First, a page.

Getting a WordPress-on-S3 website up and running is a piece of pie with our step-by-step guide, but making the website live requires a couple more pieces of the puzzle to fit together.
Today I’m going to talk about configuring DNS and HTTPS for WordPress on S3. DNS stands for Domain Name System and it is the technology that makes it possible to use friendly names for web sites. HTTPS stands for Hypertext Transfer Protocol Secure and it is the technology that makes secure connections possible.
WordPress-on-S3 makes professional website administration as easy as pie.
OblakSoft is pleased to announce availability of the ready-to-run WordPress-on-S3 / Yapixx AMI with enhanced configuration, performance, and website administration features. Now website owners can use Webmin and phpMyAdmin for secure website administration over the Internet, and pre-configure Cloud Storage Connection for the instance.
Now that you use Amazon S3 to store and serve media files in scalable fashion, how would you prevent undesirable hotlinking to your files?
Hotlinking (or direct linking, inline linking) is when other sites link to or embed the image (or other media file, e.g. video) directly without providing a link to the source page. Oftentimes hotlinking happens without meaning any harm: people just want to share a picture with their Facebook friends, or post it to forums they like or etc. Regardless of intention, though, hotlinking may be harmful to your business: the media file gets downloaded from your site and consume the bandwidth that you pay for, but the user doesn’t get to see your page depriving you of ad revenue, etc.
With WordPress-to-Cloud solution all media files are stored in the cloud storage such as Amazon S3. Now it is the cloud storage (and not your web server) that serves the images and other media files. Even though this approach reduces load on your web server and hotlinking is unlikely to cause scalability problems, you are still paying for the bandwidth.
When I talk to prospective customers about the Cloud Storage Engine for MySQL (ClouSE) the question of cloud reliability often comes up, especially recently in the light of the outages in AWS.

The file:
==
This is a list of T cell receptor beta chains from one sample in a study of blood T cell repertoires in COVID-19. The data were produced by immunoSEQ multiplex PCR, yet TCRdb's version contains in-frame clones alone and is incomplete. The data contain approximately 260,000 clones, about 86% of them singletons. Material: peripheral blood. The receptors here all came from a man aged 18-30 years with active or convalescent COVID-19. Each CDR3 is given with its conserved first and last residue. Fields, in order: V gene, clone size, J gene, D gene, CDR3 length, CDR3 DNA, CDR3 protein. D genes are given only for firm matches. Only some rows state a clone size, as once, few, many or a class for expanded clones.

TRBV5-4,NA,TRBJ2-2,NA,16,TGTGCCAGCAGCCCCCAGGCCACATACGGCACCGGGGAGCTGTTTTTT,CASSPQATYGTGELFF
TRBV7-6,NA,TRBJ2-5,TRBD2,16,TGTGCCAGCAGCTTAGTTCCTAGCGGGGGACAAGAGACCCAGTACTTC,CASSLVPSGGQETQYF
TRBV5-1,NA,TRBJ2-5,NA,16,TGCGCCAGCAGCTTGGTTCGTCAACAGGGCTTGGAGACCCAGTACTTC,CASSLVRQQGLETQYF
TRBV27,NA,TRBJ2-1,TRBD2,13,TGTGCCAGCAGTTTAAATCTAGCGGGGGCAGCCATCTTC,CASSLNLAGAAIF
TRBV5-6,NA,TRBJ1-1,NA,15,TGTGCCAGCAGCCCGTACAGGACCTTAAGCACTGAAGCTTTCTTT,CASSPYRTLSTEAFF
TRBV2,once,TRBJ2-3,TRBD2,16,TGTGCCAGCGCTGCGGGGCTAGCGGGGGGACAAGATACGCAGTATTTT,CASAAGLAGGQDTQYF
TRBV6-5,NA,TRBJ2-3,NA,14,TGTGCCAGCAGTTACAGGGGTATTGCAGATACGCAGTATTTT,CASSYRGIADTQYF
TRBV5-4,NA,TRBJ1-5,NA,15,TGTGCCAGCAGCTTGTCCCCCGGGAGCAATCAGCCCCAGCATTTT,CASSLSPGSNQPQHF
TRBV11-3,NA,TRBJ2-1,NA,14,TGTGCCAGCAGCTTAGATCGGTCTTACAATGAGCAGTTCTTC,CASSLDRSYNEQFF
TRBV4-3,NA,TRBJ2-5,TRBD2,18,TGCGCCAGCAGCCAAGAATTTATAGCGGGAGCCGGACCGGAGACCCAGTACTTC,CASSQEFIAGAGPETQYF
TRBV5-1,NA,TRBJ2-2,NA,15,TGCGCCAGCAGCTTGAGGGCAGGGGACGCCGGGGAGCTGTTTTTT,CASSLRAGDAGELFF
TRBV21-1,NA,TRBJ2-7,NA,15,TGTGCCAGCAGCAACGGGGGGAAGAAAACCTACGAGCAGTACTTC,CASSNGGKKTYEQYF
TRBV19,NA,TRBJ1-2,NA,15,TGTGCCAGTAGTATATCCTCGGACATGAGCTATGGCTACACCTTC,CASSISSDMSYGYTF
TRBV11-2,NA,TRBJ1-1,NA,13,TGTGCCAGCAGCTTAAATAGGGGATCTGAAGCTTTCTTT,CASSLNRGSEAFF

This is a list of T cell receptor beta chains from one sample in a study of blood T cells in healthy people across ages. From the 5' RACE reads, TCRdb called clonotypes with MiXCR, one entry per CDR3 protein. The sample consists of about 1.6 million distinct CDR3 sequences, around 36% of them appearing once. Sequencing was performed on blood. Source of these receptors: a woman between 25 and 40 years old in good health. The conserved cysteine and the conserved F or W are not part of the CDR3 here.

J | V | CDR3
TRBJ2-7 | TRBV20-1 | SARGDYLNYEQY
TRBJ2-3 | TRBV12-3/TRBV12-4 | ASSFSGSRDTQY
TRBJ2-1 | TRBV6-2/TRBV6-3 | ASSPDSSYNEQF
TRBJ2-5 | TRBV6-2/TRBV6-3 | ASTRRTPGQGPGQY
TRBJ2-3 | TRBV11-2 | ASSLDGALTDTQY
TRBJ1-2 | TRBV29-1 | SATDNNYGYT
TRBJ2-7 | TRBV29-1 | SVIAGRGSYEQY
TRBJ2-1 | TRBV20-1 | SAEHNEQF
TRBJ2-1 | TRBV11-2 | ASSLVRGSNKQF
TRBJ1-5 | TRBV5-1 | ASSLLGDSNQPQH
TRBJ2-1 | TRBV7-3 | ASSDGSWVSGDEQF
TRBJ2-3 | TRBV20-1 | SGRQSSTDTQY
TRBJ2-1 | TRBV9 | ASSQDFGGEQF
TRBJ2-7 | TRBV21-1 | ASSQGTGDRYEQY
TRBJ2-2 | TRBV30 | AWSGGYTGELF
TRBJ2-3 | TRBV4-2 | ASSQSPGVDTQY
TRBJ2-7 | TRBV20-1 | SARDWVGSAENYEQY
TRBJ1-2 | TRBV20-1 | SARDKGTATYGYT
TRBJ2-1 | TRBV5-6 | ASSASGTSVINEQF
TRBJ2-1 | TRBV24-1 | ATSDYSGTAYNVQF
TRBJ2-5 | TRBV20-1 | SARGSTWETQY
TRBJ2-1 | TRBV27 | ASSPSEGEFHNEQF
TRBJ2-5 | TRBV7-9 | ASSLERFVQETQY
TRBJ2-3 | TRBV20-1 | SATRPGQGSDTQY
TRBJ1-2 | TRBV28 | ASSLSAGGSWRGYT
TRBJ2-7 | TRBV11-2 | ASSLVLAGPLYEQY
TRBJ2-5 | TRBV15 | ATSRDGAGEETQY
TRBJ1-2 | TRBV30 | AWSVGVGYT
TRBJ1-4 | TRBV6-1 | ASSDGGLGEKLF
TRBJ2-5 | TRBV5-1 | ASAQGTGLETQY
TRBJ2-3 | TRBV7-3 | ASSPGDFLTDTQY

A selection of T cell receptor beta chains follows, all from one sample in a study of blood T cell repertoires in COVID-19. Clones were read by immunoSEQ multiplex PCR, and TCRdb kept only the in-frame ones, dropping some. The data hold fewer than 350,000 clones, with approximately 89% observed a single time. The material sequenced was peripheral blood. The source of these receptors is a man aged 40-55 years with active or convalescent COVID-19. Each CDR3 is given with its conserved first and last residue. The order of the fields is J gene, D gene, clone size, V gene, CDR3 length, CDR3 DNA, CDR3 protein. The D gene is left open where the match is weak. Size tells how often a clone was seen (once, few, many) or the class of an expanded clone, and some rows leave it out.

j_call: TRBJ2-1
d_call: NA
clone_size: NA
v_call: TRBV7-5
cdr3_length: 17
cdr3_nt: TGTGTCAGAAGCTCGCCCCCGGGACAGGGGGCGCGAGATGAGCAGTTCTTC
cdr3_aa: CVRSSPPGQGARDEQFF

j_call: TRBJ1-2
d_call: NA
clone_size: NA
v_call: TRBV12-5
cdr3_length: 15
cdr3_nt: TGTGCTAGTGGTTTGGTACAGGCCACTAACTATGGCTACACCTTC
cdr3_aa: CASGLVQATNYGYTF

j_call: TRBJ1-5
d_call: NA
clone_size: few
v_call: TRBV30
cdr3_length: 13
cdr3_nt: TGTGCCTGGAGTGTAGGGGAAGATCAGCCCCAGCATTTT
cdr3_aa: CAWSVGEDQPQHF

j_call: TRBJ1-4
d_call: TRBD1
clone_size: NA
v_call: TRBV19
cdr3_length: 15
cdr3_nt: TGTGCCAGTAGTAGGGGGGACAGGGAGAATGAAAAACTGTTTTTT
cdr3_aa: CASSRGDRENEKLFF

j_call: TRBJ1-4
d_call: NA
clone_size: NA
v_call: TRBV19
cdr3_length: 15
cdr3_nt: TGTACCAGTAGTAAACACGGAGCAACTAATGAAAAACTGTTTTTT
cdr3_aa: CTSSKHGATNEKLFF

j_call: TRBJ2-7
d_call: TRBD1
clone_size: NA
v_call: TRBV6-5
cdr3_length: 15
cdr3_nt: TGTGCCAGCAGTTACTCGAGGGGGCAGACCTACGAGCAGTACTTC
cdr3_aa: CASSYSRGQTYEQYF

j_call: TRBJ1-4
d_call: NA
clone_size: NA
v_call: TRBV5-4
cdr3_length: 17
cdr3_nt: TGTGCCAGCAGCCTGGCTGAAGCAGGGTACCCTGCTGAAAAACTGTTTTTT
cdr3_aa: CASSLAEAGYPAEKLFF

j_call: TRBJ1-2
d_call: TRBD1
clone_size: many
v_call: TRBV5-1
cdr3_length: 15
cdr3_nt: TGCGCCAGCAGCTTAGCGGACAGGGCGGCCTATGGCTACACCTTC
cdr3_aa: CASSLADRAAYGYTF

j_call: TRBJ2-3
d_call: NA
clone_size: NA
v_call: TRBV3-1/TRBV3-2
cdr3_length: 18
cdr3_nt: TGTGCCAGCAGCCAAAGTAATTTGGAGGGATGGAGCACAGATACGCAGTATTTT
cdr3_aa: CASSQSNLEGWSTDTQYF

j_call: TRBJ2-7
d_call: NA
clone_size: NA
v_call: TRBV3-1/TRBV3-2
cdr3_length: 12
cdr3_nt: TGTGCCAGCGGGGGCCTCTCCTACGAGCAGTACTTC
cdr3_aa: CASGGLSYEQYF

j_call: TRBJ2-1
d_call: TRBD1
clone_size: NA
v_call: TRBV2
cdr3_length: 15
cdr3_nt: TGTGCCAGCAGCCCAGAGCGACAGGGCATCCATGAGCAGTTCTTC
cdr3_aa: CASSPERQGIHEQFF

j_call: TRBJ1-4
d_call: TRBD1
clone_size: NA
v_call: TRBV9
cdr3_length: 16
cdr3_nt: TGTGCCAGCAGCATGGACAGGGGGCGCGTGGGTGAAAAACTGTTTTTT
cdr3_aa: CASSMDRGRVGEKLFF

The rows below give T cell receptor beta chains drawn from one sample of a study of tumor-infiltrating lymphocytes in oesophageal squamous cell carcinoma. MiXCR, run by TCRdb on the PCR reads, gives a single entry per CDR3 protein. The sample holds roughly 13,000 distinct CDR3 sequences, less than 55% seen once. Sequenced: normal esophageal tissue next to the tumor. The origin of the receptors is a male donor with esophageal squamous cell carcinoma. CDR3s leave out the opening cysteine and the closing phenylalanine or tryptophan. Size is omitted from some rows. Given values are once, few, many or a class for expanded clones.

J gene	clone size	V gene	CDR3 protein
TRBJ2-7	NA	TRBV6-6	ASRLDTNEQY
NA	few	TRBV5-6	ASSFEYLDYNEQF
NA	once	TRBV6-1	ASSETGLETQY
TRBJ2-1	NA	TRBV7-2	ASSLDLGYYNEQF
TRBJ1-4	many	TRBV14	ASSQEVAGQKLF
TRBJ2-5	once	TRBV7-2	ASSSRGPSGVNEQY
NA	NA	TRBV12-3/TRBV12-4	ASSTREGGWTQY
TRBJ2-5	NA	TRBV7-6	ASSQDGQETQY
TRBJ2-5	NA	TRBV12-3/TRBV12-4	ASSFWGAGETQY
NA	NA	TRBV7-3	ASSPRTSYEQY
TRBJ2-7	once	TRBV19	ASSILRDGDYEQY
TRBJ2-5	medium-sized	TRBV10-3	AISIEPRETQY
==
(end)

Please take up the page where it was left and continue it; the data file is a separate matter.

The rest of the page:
Cloud outages lead to a lot of publicity. Cloud opponents jump in with “that’s why I haven’t moved to the cloud and never will”, cloud proponents rebut with “N rules for building highly available applications for the cloud”, cloud competitors call on customers to move to their cloud. But it’s important to look into details, because not all outages are created equal.
Here is the data I found on the AWS outages in the last couple of years:
My first computer program was written almost quarter a century ago on a BK-0010 computer. It was very simple: the program asked the user to enter their name and then greeted the user using the entered name, like “Hello, Artem!”. I was fascinated. A couple of lines written in Vilnius BASIC transformed a piece of metal and silicon into a considerate thing that cared about a person’s name enough to remember it :-). Of course, the first experience doesn’t represent the day-to-day routine of software development, but the moments when I see a couple of lines making an amazing transformation still enchant me, and remind me why I’ve been writing code all this time.
I’ve just experienced this very same first-time feeling as we’ve released Yapixx – a picture sharing web application using the cloud storage. The most amazing thing about Yapixx is that we wrote very little code to make it happen: most of its functionality is provided by WordPress, which by the way we didn’t modify at all.
On one hand Yapixx is just WordPress, enhanced with plugins and configured to provide good picture sharing experience.
On the other hand, Yapixx has gone where WordPress could not go before – Yapixx runs completely on top of Amazon S3, using the enormous power of S3 to make serving the users’ pictures highly scalable and storing all data extremely durable.
I think the standardization indicates that cloud computing is moving towards maturity. No matter what the reasons for standardization are, I think that the standardization will boost cloud computing adoption and innovation. Standardization makes cloud adoption decisions easier because it mitigates the fears of data lock-in by a single vendor. It also increases the number of IT professionals and engineers who can work with the technology, because learning transferable skills is more attractive that learning single-vendor technology. This will boost bottom-up cloud adoption because more IT professionals and engineers will know how to do it. And last but not least it will keep the leader in check and innovating: a strong leader will only benefit from getting followers. A complementary approach to standardization is creating interoperability between vendor-specific services and established standard technology. For example we at OblakSoft have created ClouSE technology that brings cloud storage services to millions of MySQL-based applications seamlessly and securely, http://www.oblaksoft.com. In the end, I think providing more choices should help cloud computing to enter mainstream.